Tuesday, 1 December 2009

Audley End House and Gardens

Looking back to September which seems ages ago now you are welcome to accompany me on a trip to Audley End House in Essex and just an hours drive from home.


These first two photographs of the Hall and Drawing Room are from the website as it is not possible to take photographs inside the house.

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Audley End takes its name from Sir Thomas Audley, Henry VIII's Lord Chancellor who, after 1538, adapted the extensive buildings of suppressed Walden Abbey as his mansion. His grandson Thomas Howard, first Earl of Suffolk, rebuilt the house on a massive scale between 1603 and 1614. Known as 'the Palace of Audley End', this Jacobean 'prodigy house' was three times its present size, and one of the largest mansions in England. But in 1618 Suffolk fell from favour and into massive debt, and his great house went into decline.



Charles II bought Audley End in 1668 as a base for attending Newmarket races: his Queen Catherine of Braganza held court here that Autumn.



Repairs were carried out by Sir Christopher Wren, but their cost proved ruinous, and in 1701 William III returned Audley End to the Suffolk family.



The witty and accomplished Henrietta Howard lived here, before leaving her 'obstinate, drunken and brutal' husband, the 9th Earl, for a royal lover and her new Thames-side mansion, Marble Hill House.



When the Suffolk line died out in 1745, Audley was bought by the Countess of Portsmouth for her nephew and heir, Sir John Griffin Griffin, later the first Baron Braybrooke. He made extensive changes to the house, adding a suite of neo-Classical rooms designed by Robert Adam and a Gothic chapel. His refurbishments included a rare set of English Soho tapestries, now conserved and displayed in the Tapestry Room: this has also been redecorated to depict the room as it would have appeared when the tapestries were first installed there in 1767. Meanwhile, 'Capability' Brown was employed to remodel the grounds.



Today the house's interior largely represents the taste of the third Baron Braybrooke, who during the 1820s redecorated many of its rooms in the Jacobean style.















Doors and windows











Tea House Bridge







Entrance to the extensive organic kitchen gardens













This is how it would once have been







Audley End is a mansion with a difference and we can tour the newly restored service wing where one can get a 'peep' at a "parallel world" where armies of servants laboured to ensure the smooth running of this great mansion.



















I bet the men did not do the washing up in those days!






The Creamery



The Laundry

















And finally The Housekeepers office
Hope you enjoyed your visit

15 comments:

Willow said...

What a checkered past Audly End House has had. The Christopher Wren gardens are especially lovely. We toured the Tudor kitchens at Hampton Palace--I think these kitchens are brighter, probably newer. Very interesting!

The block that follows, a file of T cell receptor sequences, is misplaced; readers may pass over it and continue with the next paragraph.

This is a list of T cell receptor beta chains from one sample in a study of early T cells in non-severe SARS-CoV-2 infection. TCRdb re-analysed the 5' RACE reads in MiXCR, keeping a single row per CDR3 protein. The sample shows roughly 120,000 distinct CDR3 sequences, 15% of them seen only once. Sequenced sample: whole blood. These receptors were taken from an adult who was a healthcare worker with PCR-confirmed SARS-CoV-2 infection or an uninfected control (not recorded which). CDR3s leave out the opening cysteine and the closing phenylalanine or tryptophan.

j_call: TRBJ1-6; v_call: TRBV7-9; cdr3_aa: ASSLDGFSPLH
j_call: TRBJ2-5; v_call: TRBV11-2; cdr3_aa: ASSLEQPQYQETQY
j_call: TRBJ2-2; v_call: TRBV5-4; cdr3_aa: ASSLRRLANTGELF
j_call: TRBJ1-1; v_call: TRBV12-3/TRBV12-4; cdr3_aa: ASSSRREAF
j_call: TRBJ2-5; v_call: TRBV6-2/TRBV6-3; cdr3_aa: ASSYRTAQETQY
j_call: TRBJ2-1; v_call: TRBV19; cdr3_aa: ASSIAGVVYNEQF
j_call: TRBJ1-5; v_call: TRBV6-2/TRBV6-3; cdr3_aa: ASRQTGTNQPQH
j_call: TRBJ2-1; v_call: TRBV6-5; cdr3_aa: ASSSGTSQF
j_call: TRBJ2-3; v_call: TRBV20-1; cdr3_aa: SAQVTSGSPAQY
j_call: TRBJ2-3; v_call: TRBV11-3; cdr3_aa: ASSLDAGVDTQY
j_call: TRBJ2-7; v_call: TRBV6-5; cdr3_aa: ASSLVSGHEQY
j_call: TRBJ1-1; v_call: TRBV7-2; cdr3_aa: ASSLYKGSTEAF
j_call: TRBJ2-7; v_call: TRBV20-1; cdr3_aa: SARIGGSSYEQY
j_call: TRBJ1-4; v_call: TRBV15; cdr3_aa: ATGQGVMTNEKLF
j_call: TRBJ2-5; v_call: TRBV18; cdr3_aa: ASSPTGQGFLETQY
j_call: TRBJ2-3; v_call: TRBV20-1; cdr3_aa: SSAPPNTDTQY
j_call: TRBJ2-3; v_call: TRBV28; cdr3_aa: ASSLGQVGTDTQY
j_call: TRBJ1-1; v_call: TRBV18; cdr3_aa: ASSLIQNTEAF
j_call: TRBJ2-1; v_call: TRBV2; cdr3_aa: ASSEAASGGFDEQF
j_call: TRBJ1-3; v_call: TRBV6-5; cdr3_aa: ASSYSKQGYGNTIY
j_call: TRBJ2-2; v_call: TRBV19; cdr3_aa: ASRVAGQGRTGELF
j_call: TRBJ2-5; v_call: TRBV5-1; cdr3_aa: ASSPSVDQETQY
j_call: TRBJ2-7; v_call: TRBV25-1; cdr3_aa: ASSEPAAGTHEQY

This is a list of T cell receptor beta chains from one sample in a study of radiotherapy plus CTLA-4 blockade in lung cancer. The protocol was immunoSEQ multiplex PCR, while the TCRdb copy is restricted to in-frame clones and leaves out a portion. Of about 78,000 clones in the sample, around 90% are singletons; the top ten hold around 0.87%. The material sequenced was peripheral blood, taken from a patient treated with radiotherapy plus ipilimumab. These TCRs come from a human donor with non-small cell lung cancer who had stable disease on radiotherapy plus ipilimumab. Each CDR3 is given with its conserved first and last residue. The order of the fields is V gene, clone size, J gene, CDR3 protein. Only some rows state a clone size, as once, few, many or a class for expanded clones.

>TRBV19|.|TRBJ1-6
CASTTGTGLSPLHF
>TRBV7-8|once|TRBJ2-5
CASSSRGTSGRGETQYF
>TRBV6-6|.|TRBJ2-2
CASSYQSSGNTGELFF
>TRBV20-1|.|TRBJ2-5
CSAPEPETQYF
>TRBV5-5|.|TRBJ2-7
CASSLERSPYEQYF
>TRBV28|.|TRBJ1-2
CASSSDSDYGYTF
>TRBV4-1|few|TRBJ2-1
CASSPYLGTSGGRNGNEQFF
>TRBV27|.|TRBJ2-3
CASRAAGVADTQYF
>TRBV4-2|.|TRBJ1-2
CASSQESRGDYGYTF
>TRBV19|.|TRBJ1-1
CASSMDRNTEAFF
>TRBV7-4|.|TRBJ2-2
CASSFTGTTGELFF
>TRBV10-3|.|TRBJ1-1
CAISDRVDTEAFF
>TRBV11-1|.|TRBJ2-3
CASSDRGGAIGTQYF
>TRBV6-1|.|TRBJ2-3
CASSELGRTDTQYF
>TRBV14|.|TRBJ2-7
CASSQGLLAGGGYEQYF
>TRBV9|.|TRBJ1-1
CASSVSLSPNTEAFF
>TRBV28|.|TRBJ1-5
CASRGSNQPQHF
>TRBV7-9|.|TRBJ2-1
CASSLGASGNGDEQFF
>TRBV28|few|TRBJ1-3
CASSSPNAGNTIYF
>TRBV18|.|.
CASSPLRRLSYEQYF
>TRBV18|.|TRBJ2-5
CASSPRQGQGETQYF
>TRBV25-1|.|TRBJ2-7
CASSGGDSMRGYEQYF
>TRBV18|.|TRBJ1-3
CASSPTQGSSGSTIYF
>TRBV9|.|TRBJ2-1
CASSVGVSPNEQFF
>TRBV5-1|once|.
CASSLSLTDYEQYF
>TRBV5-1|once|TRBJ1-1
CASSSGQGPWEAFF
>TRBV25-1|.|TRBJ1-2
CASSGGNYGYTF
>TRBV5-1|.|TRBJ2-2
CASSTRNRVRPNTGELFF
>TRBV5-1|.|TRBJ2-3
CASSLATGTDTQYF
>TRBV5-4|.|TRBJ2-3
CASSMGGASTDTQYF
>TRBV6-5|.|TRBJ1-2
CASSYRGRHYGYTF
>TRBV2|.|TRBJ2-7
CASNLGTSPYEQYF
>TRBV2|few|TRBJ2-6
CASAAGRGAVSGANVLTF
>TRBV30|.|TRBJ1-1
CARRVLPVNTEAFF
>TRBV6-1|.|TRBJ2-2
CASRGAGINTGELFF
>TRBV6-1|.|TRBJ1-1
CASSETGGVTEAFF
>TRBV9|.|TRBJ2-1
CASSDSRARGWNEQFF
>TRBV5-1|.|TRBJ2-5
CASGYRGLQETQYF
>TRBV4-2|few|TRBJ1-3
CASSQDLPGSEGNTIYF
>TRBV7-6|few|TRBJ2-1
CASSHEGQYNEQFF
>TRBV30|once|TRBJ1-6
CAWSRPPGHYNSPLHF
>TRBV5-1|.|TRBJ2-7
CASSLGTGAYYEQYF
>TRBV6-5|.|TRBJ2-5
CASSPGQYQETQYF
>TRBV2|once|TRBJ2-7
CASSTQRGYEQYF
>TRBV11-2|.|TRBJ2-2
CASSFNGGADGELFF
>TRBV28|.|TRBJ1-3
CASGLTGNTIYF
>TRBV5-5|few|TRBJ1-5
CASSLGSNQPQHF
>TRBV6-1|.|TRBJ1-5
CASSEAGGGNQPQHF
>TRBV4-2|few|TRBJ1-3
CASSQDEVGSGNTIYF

Mike said...

Another gem I have never visited. Lovely interiors. Thanks for the tour!

La Petite Gallery said...

Each and every post you do is so interesting. You have such vast knowledge of these wonderful places. A real treat to read and
learn.
Thanks for sharing.

Yvonne from Maine

Lorrie said...

I thoroughly enjoy reading about your visits to the wonderful historical places in England. And this one has the added bonus of a glimpse into life "below stairs." Those were the people who made everything work and look good.

Lorrie

Needled Mom said...

I enjoyed my visit at Audly End. What an interesting history behind it.

That kitchen (and the kitchen gardens) is absolutely amazing. Imagine polishing all of that copper. Yikes!

Linda said...

Another place where you just say, "Wow". So amazing how many fabulous place like this are in England.

Sara said...

Possibly the housekeeper in these big old palaces had the hardest job of all, keeping that army of servants organized and things running smoothly. It boggles my mind to try to imagine what that must have entailed.

What an interesting place to visit this is. I'm sure a person could spend most of the day there.

nikkipolani said...

Wonderful looking rooms and light and gardens. The kitchen, though, is clearly built for some serious staff!

Pamela Terry and Edward said...

Such a marvelous house! And those gardens!! But I would hate to be responsible for keeping all those windows clean, wouldn't you??

La Petite Gallery said...

I AM BACK AGAIN;;;;
just want to take a second look at those ceilings an, an, an,
well, just all of this great post.

Yvonne

Elizabeth said...

This is such a very impressive house.
I visited it some 40 years ago
but do not recall getting to see the wonderful kitchens.
I think the domestic side of things quite as fascinating as the grand public rooms.
As ever, a delight to follow in your footsteps discovering/rediscovering wonderful places.
Greetings to Alan.

La Petite Gallery said...

Just checking ....n
Hope all is well.


Yvonne

Andrea said...

Very beautiful and interesting. Thank you for sharing your visit.

Andrea

a woman who is said...

That was quite a massive house. I enjoyed seeing the house keeping end of it. Unimaginable for me...

Hope things are going well? Just checked in on your grands. I imagine your grand daughter is getting around all over the place by now.

I would love to see some new pic's especially with you and grandpa :)

We are looking forward to a two baby Christmas this year. How blessed we are.

Shelle said...

I confess I'm envious of these rooms...I sure could use them for my bunch! I always love to visit your blog! Happy New Year